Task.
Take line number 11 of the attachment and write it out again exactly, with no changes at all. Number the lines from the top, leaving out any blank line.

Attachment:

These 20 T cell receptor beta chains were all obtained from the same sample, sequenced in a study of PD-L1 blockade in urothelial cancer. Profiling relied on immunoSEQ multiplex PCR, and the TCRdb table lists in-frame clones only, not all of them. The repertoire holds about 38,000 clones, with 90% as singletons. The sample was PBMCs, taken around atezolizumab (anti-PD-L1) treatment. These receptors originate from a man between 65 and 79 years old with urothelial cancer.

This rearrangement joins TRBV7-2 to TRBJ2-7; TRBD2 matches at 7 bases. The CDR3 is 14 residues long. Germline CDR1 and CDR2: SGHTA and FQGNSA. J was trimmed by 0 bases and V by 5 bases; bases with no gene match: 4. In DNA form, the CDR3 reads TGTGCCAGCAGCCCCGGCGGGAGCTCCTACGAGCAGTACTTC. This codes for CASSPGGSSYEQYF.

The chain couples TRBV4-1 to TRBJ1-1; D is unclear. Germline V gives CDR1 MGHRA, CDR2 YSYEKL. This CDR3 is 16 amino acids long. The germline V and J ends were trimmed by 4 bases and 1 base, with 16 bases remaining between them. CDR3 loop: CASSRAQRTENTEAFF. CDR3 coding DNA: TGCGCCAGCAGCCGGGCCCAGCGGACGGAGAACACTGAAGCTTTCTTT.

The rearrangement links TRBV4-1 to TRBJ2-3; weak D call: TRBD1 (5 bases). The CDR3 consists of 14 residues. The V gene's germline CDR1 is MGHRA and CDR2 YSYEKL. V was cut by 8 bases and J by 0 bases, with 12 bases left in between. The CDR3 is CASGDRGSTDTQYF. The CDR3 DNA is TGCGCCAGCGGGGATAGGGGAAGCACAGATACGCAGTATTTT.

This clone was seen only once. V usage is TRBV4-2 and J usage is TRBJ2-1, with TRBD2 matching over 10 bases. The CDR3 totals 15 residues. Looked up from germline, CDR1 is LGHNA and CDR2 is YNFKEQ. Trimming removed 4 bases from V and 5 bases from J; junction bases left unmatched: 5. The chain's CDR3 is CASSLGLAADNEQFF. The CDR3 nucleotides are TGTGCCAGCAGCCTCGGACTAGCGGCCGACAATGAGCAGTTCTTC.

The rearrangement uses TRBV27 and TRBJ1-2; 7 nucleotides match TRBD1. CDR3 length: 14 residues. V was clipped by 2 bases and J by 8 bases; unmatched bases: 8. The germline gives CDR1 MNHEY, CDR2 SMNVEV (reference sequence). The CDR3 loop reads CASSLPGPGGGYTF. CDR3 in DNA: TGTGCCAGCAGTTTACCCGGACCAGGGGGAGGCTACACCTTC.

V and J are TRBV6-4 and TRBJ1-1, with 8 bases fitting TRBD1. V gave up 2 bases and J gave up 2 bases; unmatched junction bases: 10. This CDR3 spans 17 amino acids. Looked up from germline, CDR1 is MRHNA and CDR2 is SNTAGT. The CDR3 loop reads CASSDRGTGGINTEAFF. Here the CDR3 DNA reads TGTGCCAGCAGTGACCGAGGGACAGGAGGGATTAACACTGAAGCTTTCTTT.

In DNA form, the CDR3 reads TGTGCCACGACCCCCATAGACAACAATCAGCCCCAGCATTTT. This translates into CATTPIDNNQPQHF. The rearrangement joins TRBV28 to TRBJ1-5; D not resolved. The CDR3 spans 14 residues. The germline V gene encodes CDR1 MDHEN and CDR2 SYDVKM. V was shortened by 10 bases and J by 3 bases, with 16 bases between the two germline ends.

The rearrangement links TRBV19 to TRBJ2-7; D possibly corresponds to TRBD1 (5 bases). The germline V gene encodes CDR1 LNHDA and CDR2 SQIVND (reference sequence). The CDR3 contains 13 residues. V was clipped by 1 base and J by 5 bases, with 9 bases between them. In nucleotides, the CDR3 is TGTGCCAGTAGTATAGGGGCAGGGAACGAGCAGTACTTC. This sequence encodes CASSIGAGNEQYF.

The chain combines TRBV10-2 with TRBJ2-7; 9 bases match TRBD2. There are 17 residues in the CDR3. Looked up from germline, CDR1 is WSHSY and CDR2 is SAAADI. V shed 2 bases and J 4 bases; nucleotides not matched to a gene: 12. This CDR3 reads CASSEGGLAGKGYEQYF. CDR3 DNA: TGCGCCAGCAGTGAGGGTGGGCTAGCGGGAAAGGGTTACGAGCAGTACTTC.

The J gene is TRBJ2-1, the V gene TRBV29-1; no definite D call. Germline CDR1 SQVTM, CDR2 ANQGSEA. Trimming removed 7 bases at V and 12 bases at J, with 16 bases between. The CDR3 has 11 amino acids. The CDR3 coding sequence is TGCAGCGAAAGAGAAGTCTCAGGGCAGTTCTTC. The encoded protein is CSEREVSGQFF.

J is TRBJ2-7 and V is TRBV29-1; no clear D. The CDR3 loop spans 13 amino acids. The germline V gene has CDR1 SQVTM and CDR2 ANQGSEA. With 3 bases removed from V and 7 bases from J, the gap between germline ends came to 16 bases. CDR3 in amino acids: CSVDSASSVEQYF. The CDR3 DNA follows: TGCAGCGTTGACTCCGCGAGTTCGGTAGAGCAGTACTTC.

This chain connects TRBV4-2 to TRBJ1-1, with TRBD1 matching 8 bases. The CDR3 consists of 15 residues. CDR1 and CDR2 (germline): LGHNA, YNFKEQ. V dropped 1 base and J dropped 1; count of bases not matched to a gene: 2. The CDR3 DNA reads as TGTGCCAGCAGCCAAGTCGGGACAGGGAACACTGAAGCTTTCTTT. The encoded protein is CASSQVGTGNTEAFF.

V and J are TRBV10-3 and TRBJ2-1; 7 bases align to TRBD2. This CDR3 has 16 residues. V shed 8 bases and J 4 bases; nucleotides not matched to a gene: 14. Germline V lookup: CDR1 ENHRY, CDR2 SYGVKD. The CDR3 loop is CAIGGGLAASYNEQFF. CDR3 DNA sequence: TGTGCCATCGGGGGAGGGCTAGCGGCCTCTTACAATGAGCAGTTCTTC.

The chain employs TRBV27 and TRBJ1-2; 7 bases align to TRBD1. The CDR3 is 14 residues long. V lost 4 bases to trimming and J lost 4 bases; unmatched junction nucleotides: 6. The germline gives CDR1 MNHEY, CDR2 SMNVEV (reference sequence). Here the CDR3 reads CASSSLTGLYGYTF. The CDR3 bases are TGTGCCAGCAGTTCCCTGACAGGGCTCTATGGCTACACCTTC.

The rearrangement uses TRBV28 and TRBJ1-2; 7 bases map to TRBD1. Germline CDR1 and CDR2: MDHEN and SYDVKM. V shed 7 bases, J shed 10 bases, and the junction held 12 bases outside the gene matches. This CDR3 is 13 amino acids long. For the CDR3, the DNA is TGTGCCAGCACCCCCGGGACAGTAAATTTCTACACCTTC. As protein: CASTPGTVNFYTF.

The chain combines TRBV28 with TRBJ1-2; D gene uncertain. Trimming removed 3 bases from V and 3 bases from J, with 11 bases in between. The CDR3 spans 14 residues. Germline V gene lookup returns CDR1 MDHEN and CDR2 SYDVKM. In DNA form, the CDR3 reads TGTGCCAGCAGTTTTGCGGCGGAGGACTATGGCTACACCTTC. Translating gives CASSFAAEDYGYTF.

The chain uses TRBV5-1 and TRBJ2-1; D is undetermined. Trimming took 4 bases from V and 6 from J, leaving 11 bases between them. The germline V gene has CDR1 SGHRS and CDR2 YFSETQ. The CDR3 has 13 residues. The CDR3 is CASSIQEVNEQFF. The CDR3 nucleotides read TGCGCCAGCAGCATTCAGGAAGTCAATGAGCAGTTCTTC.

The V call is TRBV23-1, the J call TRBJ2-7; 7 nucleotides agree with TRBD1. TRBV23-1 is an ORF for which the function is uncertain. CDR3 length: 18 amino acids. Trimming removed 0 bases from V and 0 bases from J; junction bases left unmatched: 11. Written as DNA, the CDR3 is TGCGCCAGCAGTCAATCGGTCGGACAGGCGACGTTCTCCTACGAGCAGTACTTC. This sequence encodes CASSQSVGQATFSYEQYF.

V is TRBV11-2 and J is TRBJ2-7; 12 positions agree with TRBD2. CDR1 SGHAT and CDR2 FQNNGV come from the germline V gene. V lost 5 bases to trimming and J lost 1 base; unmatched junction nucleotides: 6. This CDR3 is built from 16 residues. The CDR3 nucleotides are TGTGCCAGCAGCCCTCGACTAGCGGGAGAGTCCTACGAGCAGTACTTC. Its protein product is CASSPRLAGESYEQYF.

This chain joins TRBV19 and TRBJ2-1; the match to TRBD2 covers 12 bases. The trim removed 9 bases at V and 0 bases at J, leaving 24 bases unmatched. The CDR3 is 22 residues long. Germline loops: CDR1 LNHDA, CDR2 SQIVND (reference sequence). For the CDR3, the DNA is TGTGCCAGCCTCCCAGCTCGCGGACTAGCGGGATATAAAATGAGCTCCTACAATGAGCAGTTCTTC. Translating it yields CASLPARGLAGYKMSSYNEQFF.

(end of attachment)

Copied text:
The J gene is TRBJ2-1, the V gene TRBV29-1; no definite D call. Germline CDR1 SQVTM, CDR2 ANQGSEA. Trimming removed 7 bases at V and 12 bases at J, with 16 bases between. The CDR3 has 11 amino acids. The CDR3 coding sequence is TGCAGCGAAAGAGAAGTCTCAGGGCAGTTCTTC. The encoded protein is CSEREVSGQFF.